In April, Milloy was in the audience at EPA headquarters when Pruitt proposed a rule that would restrict some types of science that the agency can use to craft regulations. A smile beamed across this face. Major science organizations point out that the rule would exclude some of the most important air pollution studies ever conducted, because they use data that are unavailable to the public.
Milloy celebrated with Marc Morano, who tweets under the moniker @ClimateDepot and works for the conservative Committee for a Constructive Tomorrow. They were in the Rachel Carson Green Room, named after the famed environmentalist, who Milloy said "misrepresented the existing science on bird reproduction and was wrong about DDT causing cancer."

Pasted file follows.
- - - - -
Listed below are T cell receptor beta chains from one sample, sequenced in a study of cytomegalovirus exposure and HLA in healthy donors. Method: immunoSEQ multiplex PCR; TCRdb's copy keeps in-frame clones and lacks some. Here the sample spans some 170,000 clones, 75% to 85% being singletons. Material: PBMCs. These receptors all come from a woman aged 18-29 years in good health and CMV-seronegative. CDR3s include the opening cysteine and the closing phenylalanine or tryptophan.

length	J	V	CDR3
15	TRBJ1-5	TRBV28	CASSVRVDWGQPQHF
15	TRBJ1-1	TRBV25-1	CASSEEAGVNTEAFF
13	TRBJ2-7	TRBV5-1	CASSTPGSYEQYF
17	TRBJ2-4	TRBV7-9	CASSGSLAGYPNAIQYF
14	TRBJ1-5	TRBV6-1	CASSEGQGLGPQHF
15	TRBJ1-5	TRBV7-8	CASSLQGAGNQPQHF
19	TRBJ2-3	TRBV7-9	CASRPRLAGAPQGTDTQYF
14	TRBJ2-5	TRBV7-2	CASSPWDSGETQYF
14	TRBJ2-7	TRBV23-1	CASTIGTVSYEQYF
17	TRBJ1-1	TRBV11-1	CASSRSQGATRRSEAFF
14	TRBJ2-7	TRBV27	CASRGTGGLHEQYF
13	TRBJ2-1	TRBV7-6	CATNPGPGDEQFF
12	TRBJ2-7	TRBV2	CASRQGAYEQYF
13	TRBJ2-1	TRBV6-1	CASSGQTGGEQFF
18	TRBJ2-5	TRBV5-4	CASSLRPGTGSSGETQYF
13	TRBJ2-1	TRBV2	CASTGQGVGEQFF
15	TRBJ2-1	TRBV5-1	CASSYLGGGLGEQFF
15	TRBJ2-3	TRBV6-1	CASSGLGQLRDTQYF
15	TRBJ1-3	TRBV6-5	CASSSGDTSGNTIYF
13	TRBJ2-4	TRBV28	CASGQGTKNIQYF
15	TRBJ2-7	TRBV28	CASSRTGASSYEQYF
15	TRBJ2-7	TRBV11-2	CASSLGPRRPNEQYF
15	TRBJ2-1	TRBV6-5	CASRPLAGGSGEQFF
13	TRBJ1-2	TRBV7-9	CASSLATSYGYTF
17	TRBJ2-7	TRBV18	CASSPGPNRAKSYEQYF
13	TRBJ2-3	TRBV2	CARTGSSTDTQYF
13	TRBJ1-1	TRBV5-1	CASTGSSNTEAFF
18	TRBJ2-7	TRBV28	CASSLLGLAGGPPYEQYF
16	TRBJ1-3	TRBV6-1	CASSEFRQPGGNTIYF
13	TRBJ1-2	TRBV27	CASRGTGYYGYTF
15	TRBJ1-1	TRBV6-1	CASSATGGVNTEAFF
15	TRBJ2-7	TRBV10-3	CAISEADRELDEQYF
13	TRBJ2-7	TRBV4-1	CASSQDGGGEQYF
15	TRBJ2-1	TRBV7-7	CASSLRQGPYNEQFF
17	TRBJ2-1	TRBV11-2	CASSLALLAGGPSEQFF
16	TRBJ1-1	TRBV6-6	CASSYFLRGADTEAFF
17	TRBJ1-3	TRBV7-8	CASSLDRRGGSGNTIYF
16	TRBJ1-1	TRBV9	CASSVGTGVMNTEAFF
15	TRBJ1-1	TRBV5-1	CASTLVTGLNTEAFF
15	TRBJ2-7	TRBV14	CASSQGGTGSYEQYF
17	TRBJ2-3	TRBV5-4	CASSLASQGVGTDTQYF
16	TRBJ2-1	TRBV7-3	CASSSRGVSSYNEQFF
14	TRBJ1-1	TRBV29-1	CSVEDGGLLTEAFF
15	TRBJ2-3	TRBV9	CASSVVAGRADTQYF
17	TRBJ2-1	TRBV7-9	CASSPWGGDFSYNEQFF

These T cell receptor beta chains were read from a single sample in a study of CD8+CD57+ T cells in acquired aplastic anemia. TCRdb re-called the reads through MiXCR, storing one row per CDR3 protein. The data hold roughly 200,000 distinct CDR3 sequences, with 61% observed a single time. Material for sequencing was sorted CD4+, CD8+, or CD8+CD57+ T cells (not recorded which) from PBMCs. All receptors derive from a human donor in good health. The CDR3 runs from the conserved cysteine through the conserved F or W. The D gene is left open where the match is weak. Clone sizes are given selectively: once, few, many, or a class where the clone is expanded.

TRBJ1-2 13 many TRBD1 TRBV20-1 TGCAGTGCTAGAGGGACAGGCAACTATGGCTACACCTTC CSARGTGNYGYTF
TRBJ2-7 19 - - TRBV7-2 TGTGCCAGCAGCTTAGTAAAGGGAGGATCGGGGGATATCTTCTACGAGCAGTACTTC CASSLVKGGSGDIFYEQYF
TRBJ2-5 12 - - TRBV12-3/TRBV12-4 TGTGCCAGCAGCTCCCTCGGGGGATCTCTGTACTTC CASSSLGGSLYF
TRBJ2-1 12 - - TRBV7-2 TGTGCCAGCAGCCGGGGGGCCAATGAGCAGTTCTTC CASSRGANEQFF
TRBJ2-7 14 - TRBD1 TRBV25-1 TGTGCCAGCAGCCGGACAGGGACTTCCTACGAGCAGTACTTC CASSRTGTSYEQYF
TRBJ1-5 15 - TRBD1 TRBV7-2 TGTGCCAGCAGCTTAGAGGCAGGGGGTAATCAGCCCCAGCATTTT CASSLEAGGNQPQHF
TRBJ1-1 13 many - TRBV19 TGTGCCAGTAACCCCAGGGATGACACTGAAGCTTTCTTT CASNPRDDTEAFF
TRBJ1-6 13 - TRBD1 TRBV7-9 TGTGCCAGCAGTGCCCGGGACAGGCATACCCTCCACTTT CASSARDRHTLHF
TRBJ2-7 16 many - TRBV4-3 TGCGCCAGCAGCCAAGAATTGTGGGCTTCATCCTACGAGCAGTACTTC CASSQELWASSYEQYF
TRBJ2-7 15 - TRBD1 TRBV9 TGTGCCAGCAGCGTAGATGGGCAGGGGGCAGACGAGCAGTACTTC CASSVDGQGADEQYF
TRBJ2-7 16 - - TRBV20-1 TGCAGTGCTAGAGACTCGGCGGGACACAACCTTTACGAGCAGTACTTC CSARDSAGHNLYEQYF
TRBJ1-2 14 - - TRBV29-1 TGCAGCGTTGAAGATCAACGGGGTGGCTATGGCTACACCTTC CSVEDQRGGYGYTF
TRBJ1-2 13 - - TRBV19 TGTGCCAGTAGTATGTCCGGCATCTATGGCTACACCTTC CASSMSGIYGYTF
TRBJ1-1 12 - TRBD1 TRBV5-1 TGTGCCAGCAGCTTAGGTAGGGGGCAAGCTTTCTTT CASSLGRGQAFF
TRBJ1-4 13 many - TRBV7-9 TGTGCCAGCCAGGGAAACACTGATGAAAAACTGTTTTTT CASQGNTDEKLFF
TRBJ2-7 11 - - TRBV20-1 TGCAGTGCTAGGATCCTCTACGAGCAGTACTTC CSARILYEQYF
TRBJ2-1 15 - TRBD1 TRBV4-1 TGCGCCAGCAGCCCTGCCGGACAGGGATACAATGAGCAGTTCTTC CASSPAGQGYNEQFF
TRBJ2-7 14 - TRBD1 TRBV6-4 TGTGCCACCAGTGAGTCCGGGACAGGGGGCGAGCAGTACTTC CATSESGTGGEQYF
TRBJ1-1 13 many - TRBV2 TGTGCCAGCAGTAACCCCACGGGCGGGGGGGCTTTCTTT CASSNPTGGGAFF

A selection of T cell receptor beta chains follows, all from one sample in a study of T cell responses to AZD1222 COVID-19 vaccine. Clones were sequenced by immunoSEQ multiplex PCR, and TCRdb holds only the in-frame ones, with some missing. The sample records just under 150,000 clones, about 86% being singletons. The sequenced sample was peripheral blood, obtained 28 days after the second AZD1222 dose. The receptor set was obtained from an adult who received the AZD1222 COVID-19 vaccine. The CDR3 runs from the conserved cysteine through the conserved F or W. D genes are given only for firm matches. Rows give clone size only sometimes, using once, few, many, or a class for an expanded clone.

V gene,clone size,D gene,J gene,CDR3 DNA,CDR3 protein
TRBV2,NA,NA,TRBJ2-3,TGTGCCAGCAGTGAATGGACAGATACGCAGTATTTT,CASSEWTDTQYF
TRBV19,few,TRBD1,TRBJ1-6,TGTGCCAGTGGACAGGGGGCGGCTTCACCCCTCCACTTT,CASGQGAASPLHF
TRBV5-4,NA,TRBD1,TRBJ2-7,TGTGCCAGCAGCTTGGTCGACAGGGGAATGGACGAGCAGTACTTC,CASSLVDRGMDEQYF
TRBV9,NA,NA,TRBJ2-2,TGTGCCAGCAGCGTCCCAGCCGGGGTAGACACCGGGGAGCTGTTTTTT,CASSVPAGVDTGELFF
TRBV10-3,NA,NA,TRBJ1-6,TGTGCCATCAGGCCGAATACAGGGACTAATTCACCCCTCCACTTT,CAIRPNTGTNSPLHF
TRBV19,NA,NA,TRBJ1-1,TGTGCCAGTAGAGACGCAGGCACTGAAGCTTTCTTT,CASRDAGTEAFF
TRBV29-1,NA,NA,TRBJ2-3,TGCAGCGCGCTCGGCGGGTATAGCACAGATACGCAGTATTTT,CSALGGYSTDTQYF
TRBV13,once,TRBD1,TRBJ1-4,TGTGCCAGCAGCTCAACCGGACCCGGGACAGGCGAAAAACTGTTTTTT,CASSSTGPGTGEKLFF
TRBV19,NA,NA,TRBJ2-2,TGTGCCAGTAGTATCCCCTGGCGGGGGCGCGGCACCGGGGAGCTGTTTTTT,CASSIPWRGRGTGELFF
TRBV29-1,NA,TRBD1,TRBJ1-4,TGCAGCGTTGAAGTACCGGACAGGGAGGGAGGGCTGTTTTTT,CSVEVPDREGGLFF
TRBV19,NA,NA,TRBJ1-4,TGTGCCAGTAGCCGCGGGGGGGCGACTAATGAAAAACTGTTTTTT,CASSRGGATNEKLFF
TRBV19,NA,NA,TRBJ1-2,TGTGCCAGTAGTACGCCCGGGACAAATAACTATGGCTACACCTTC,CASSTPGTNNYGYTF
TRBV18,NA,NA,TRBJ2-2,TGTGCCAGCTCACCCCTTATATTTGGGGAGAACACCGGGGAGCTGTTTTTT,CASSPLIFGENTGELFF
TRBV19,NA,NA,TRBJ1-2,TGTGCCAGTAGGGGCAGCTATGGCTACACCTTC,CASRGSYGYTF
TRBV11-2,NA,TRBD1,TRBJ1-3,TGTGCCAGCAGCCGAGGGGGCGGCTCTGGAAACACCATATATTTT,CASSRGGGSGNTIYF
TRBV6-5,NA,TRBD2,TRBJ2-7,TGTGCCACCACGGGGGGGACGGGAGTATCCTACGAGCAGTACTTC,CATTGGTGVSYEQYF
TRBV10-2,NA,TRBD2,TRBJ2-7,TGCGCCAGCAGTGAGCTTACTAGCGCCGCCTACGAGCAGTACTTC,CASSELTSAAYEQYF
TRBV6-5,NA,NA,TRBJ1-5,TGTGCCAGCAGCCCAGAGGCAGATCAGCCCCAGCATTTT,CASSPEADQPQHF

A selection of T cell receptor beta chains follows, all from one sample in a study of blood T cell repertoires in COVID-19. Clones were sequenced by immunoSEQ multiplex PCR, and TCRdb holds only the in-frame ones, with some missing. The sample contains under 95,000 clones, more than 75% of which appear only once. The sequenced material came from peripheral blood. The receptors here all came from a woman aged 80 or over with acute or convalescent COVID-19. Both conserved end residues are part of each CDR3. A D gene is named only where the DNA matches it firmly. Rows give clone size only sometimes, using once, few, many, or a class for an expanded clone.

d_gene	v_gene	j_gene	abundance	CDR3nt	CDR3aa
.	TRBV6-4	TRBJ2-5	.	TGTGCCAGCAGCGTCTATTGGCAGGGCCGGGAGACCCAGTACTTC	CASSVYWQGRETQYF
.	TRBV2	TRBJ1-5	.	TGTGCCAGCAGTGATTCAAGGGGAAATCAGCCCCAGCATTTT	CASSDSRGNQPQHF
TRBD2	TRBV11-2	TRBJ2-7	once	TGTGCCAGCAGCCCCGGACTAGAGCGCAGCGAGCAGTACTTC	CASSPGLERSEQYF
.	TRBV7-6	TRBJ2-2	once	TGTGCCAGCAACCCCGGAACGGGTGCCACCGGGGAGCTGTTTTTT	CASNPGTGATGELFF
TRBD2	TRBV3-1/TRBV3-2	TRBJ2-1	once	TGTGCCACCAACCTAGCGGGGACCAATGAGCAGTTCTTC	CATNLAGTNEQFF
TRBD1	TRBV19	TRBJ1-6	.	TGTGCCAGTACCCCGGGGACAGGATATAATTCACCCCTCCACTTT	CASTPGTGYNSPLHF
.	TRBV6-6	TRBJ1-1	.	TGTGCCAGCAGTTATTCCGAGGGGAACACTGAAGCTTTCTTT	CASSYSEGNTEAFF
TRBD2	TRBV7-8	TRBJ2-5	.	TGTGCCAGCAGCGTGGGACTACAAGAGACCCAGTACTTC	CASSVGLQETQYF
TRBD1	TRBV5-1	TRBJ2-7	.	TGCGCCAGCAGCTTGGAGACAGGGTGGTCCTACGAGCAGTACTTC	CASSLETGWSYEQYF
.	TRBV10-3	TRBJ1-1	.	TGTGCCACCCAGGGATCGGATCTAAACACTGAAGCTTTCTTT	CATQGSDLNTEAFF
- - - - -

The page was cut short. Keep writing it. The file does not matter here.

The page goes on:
Morano: "If you look at actual data, in 2003, in the month of August, in Europe, 35,000 people died, 14,000 in France alone, from a heat wave. Widely blamed on the fact they didn't have enough air-conditioning and air-conditioning wasn't widely available. So as we go forward, you look back to the 1930s, thousands died in heat waves. Heat waves kill. Air-conditioning saves lives."
As Marc Morano, publisher of the influential Washington D.C.-based Climatedepot.com, explained, “His EPA reform agenda is their biggest threat…Pruitt is the target like no other because he has dared to actually reverse the green agenda in D.C. They will keep going until they claim Pruitt’s head!”
If Wirth and others felt sure of the science, why the stagecraft?
Fast forward eight more years and things get bizarre. As Marc Morano points out in his Politically Incorrect Guide to Climate Change, Wirth wholly recanted in 2015. Indeed, he advised the Washington Post that the above-described events actually didn’t happen.